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In the wild, guinea pigs maintain their teeth and nails unconsciously and naturally. They don't wake in the morning, look in the mirror and think, "Rats, I really gotta clip those nails and scrounge up some more floss." Instead, the forces of natural selection keep them in shape as they literally claw their way up the Darwinian scale every day.

The Tooth Fairy's Nightmare

If guinea pigs want to eat, they have to chew. All of that incessant chewing takes its toll, wearing down their teeth. Just in case anyone missed the whole "survival of the fittest" discussion in school, guinea pigs make sure that they will always be able to eat by keeping their teeth constantly renewed. Yes, that's right, a guinea pig's teeth are in a constant state of growth. This is what makes a proper diet so vital to your pet's continued well being. What happens when your guinea pig doesn't have to chew any more? You feed him a tasty diet of prepared foods, treats and fresh veggies, and the next thing you know . . . your guinea pig's teeth still continue to grow, and grow, and grow. How long will they grow? That depends on the environment that you provide and on whether your guinea pig is a candidate for orthodontics.

Put the Bite on Problems Before They Become Serious

In a guinea pig, something as simple as a skewed bite can actually be deadly. His teeth are his Achilles' heel, and if his bite isn't even, the teeth on one side or the other will not wear down properly. As the teeth continue to grow, he won't be able to chew his food, and he'll take in fewer nutrients. His appetite will gradually fade and he will starve to death, and although he is starving, he will show no outward sign of being uncomfortable. Of course, there really aren't any guinea pig orthodontists; you won't see your guinea geared up with little metal braces. But there are things that both you and your veterinarian can do to head off disaster.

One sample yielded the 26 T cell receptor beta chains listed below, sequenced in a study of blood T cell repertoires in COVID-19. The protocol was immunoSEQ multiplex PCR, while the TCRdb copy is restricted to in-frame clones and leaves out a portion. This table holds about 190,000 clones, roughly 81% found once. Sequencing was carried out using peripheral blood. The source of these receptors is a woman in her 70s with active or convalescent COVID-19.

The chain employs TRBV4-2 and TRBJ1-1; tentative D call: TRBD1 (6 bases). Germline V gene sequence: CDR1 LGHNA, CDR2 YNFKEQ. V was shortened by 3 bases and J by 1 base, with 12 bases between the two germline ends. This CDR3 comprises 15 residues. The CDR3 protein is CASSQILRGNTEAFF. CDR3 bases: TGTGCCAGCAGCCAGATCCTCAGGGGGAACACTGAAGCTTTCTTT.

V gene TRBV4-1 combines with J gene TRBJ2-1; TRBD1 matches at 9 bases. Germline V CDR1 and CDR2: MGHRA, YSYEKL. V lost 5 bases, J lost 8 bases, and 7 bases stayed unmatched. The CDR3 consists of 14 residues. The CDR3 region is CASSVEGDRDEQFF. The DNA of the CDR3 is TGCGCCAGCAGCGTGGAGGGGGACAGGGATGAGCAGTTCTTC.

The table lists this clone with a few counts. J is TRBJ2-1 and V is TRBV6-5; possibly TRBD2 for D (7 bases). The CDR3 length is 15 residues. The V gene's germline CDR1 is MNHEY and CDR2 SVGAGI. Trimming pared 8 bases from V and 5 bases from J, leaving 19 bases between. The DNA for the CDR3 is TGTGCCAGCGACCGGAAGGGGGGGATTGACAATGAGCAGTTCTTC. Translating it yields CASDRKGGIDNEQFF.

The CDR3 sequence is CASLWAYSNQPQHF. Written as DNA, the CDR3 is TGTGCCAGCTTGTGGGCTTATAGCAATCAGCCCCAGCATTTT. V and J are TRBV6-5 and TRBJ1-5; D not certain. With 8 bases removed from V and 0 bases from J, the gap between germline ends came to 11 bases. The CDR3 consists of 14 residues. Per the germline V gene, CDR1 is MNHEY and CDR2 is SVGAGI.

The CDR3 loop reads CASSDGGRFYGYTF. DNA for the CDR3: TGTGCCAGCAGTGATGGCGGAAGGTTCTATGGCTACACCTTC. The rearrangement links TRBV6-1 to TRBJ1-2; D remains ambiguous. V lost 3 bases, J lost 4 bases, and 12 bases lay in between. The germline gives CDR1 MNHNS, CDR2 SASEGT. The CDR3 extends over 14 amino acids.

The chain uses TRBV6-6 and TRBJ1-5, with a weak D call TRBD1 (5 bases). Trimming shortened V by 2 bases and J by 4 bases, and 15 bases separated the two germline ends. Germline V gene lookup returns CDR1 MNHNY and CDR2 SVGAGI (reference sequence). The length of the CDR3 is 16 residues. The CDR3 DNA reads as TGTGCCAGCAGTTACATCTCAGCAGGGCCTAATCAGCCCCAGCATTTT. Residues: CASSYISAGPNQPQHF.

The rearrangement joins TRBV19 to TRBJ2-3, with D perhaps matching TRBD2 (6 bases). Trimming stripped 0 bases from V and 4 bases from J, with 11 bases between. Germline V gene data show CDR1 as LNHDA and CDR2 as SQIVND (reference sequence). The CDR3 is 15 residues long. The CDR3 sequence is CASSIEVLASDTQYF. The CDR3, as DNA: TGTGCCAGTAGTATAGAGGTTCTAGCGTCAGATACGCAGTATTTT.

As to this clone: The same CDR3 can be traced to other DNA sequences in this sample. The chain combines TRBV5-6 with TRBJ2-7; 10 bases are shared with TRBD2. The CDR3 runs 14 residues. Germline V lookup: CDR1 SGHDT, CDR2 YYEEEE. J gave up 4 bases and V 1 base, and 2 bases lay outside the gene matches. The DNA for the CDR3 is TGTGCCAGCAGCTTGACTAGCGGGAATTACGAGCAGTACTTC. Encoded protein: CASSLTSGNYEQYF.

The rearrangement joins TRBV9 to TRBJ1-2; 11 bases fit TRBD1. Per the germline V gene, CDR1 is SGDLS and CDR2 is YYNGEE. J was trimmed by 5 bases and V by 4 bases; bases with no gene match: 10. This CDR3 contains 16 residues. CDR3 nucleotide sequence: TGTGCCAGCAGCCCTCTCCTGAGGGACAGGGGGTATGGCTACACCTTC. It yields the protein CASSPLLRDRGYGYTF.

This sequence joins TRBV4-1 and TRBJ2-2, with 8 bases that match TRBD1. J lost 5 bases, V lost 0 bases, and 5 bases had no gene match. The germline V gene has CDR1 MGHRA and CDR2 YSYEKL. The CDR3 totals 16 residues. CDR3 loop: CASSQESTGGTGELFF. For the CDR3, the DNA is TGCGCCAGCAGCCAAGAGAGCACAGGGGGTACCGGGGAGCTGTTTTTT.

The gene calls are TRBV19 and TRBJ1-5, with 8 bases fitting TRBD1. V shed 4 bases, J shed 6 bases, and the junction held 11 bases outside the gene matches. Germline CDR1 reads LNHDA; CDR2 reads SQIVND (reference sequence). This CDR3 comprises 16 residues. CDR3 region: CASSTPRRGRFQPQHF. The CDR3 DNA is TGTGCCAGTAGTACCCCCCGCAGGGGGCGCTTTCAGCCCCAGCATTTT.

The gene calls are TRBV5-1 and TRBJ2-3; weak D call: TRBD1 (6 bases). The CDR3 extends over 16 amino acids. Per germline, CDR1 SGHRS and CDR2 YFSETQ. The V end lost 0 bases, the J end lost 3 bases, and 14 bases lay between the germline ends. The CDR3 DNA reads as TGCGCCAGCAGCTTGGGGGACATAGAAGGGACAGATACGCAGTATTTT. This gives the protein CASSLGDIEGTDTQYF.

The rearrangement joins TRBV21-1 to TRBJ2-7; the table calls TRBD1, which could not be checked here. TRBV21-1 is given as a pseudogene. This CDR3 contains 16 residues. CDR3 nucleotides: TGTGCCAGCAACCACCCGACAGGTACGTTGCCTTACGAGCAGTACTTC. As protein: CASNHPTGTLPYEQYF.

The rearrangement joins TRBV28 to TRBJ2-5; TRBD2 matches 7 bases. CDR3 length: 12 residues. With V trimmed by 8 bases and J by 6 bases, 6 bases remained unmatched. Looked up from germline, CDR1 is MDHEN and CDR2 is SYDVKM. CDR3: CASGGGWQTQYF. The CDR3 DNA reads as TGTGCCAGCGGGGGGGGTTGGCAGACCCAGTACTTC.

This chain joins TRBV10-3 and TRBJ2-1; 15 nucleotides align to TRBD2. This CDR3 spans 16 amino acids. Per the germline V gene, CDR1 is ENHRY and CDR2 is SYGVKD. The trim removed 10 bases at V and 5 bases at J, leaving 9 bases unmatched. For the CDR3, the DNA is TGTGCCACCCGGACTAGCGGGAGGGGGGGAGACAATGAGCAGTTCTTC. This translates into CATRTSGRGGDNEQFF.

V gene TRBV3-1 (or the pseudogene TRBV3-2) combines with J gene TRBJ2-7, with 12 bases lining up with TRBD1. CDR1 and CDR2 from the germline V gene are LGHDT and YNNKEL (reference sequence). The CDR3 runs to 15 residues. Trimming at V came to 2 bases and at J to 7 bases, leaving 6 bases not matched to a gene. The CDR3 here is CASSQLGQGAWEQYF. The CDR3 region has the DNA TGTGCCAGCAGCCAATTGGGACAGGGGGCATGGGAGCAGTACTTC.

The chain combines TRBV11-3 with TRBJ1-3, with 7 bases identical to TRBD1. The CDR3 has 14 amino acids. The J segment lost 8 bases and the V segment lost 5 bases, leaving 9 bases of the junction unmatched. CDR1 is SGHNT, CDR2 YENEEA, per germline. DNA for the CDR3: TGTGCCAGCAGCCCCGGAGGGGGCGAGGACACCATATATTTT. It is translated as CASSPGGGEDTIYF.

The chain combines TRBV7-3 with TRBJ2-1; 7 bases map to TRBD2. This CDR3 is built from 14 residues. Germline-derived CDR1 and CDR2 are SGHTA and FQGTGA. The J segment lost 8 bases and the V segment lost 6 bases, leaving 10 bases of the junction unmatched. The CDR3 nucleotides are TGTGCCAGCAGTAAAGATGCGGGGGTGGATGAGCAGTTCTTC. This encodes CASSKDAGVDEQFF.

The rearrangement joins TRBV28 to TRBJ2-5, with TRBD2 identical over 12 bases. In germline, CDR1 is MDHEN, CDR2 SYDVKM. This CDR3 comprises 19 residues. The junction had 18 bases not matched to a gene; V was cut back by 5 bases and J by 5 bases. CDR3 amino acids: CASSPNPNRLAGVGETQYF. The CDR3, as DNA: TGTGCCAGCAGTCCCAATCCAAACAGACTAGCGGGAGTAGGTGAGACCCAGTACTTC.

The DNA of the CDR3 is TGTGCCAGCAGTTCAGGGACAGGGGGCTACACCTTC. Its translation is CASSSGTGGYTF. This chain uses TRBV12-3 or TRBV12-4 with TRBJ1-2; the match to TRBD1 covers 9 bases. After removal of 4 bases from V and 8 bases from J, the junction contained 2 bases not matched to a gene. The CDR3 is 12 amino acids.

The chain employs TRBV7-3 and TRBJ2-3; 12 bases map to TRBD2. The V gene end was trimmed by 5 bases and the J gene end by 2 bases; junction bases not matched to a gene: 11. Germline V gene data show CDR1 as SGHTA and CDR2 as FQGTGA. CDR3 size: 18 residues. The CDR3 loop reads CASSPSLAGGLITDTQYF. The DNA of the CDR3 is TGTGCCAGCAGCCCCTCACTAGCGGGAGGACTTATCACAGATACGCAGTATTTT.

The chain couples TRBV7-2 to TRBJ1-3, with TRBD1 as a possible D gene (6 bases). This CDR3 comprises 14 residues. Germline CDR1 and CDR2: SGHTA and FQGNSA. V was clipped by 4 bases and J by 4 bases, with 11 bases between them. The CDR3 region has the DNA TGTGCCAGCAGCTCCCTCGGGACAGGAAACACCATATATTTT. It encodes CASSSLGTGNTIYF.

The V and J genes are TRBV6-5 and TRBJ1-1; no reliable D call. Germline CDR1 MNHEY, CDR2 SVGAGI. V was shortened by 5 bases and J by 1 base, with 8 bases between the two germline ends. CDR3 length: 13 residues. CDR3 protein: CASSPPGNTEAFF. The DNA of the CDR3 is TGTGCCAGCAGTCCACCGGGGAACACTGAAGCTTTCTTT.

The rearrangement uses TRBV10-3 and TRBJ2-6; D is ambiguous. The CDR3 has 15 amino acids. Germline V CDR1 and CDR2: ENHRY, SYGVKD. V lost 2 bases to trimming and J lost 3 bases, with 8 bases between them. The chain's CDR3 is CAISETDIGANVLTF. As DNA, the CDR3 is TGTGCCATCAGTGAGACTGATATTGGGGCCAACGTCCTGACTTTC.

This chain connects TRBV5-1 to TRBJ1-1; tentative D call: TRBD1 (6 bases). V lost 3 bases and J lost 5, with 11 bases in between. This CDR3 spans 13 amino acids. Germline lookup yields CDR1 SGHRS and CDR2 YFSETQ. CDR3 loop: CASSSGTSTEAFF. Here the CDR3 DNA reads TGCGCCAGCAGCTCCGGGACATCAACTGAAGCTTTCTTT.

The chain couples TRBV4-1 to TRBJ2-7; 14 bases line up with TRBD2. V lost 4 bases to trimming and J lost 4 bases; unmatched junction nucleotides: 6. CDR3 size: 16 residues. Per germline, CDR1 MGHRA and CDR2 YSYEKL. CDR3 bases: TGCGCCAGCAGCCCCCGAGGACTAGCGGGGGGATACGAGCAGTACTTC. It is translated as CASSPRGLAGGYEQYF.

As a start, examine your pet's teeth. You'll notice that while you can easily see the four incisors, his molars, which are deep in his mouth, require special instruments and an anesthetic to view them. That's where your veterinarian comes in. If your guinea pig's front teeth are overgrown or crooked, your vet can regularly trim them and stop problems before they start. In young guinea pigs, there may well be a congenital defect, akin to our overbite or underbite, which keeps the teeth from properly wearing down. Unfortunately, the most common reason for overgrown front teeth is a problem with the back teeth. Make sure to always have them checked, if you suspect a problem.

But I Did Brush!

There are many reasons for tooth faults to develop. As with humans, bad teeth may be genetic in guinea pigs. Bad teeth can also be caused by a Vitamin C deficiency, and that is something you can easily address. Since guinea pigs can't manufacture their own Vitamin C, you'll need to ensure that your pet gets his recommended daily allowance each and every day.

Over-grown molar teeth are a far more serious problem. The most common condition results when the teeth in the lower jaw grow inward over the tongue like a bridge, and the teeth in the upper jaw grow outward towards the cheek. This prevents the guinea pig from chewing and swallowing food.